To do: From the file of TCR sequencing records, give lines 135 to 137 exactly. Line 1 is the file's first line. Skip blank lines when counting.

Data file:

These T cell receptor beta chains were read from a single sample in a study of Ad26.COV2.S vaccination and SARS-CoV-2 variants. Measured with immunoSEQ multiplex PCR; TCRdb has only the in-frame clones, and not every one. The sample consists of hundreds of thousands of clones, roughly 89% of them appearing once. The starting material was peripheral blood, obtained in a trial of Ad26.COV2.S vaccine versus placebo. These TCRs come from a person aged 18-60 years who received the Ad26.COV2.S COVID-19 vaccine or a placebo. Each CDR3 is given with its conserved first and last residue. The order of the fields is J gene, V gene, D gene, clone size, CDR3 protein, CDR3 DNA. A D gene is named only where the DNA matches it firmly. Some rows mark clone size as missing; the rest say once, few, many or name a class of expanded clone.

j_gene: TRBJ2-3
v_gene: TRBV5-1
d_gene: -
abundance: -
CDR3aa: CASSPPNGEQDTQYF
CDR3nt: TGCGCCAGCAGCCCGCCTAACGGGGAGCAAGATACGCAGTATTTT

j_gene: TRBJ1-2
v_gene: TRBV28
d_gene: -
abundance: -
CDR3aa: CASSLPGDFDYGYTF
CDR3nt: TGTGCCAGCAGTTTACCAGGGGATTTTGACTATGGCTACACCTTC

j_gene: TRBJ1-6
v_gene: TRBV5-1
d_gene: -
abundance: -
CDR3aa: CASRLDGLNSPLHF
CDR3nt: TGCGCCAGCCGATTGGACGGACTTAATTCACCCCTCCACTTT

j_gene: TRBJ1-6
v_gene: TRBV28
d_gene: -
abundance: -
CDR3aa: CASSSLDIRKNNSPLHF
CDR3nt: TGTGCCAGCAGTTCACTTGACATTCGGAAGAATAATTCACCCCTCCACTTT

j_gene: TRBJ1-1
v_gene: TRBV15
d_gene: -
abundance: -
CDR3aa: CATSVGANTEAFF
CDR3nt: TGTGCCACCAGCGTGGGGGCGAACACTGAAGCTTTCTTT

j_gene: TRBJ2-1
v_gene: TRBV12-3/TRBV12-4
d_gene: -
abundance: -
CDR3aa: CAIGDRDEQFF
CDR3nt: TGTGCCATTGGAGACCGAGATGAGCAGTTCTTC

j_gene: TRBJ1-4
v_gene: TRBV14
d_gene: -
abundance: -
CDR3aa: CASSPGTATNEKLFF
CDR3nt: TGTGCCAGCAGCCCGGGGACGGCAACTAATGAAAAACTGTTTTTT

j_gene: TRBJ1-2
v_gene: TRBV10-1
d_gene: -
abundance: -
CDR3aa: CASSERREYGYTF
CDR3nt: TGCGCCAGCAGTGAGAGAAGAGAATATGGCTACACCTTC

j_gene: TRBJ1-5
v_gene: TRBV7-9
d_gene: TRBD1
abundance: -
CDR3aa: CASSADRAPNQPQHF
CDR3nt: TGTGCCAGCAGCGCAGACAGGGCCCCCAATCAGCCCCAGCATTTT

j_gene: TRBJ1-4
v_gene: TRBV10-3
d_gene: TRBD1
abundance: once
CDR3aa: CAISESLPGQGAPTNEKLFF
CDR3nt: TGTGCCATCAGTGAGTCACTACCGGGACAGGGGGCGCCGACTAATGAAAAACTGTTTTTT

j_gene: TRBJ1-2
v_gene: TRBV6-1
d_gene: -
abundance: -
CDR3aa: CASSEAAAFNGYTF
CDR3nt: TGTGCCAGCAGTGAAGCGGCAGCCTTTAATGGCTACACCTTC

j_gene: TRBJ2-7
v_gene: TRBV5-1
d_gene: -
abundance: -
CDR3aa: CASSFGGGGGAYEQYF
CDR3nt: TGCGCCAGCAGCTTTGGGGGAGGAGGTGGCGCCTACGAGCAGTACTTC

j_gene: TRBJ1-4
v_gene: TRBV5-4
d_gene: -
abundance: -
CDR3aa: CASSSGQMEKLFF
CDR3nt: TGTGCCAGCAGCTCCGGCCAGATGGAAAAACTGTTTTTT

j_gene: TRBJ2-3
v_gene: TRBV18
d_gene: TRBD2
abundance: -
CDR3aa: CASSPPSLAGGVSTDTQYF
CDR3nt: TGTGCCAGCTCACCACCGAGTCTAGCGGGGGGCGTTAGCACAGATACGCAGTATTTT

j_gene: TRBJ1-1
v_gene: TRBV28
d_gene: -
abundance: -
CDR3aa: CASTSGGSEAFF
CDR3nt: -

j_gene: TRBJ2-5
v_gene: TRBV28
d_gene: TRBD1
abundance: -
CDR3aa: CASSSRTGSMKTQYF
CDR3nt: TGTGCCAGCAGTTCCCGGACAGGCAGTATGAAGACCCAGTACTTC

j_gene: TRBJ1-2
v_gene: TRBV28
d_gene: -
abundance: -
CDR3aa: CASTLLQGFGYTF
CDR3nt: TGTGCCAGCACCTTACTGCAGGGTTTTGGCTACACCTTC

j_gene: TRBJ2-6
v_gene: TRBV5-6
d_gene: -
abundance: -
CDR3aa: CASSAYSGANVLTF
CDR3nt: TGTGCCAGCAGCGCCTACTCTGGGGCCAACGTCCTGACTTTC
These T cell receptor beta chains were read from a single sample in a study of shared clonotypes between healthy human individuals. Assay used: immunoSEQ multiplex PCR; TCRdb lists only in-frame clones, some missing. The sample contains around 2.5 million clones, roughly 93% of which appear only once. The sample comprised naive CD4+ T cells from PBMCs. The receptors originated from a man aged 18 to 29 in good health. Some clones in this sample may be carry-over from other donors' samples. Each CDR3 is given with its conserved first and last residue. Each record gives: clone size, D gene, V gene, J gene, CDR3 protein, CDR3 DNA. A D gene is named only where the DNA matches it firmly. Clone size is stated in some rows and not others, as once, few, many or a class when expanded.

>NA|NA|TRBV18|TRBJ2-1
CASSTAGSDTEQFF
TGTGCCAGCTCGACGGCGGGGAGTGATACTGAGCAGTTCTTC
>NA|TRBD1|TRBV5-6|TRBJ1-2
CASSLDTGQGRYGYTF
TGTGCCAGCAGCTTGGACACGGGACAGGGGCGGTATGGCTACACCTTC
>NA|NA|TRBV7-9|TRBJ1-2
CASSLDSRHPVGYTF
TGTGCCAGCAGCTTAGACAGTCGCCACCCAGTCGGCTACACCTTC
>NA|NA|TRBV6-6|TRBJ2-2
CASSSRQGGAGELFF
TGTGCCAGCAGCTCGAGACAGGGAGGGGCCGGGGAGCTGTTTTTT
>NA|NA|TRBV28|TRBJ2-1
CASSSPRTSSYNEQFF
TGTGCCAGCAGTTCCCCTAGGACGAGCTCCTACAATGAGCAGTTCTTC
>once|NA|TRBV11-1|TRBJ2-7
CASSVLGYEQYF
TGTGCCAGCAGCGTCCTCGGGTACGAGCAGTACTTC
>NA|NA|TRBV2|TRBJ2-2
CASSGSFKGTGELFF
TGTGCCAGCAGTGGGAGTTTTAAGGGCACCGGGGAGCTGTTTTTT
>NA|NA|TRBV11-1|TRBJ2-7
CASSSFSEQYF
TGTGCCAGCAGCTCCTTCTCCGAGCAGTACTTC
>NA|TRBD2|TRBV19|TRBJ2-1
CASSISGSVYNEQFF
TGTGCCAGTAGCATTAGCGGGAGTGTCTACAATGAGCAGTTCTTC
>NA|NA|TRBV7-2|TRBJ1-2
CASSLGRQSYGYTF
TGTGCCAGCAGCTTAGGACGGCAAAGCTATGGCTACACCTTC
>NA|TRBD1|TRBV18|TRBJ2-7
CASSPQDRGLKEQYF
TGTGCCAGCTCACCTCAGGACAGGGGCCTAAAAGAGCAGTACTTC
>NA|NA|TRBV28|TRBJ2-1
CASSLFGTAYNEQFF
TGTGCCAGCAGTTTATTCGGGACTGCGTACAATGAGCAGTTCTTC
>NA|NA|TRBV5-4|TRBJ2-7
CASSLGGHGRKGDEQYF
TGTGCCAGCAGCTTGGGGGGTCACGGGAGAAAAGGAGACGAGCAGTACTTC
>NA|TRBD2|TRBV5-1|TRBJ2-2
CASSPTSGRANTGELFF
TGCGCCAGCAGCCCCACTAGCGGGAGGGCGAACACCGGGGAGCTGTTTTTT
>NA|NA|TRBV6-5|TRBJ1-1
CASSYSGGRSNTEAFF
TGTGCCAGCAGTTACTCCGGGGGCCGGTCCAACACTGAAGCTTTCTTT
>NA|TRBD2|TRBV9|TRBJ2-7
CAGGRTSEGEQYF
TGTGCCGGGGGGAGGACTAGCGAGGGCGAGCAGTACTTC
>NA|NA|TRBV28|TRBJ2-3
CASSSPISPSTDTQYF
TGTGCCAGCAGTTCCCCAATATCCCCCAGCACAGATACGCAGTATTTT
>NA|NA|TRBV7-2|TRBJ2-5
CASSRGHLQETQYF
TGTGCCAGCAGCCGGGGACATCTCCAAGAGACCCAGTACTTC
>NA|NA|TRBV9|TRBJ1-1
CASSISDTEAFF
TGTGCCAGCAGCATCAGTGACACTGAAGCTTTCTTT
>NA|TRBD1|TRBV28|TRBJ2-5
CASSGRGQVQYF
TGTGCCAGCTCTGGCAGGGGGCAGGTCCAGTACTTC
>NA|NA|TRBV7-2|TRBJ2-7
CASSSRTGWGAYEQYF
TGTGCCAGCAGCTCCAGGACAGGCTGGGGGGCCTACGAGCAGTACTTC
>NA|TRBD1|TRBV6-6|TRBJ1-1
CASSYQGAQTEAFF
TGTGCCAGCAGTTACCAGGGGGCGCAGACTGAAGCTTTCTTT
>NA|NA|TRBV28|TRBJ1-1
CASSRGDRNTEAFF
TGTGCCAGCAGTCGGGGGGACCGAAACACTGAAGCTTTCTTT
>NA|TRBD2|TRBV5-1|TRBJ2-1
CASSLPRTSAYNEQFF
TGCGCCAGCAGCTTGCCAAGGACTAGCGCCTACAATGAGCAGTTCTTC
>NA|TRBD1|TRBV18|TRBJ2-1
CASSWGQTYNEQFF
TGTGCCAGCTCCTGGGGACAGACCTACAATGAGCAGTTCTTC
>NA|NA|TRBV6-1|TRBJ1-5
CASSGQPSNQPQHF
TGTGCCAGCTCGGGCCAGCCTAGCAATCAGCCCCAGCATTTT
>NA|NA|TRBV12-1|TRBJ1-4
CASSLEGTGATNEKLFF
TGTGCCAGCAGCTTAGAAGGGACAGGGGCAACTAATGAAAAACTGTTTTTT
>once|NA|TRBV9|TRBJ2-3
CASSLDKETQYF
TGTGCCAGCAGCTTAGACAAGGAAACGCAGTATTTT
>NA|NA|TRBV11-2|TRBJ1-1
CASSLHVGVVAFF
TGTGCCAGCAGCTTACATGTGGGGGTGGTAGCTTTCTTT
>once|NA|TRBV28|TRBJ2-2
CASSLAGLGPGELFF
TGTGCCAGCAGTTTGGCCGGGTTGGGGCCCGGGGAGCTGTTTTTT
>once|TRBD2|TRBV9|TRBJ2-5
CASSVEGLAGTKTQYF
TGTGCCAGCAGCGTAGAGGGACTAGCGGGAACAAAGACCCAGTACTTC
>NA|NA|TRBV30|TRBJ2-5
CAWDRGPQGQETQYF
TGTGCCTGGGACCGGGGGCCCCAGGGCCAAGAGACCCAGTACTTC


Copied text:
>NA|TRBD2|TRBV19|TRBJ2-1
CASSISGSVYNEQFF
TGTGCCAGTAGCATTAGCGGGAGTGTCTACAATGAGCAGTTCTTC